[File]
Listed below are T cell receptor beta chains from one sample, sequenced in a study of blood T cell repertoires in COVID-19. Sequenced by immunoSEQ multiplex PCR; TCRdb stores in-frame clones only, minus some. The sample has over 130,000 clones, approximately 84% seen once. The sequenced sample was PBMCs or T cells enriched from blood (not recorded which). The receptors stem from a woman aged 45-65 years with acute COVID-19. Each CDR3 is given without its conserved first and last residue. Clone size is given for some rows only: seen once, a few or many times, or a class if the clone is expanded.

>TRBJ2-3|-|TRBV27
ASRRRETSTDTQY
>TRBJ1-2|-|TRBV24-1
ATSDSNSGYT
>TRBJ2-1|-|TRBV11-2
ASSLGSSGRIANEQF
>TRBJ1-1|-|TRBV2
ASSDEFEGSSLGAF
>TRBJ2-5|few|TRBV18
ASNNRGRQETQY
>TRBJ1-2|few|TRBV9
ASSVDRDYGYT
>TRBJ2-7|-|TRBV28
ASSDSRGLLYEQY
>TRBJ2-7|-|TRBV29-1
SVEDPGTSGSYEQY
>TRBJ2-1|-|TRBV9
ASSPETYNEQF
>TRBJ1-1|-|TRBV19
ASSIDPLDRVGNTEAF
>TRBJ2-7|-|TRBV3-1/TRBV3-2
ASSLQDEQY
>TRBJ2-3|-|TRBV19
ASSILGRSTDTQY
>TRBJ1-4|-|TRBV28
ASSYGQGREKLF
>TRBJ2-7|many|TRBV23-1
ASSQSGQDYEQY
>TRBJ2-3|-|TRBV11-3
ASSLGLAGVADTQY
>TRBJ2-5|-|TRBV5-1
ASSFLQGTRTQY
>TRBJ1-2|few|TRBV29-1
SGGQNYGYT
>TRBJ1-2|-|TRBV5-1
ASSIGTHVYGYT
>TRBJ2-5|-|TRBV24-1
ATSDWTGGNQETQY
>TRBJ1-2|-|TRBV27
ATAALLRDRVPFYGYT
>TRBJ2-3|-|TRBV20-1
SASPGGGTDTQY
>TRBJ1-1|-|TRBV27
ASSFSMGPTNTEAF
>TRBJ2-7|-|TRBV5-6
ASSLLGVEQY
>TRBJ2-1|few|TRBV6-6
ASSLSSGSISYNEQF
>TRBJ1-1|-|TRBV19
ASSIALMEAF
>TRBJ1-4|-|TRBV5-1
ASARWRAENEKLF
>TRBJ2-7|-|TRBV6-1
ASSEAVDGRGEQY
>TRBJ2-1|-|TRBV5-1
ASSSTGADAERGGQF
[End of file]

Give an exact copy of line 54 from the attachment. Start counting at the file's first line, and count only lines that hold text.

>TRBJ2-7|-|TRBV6-1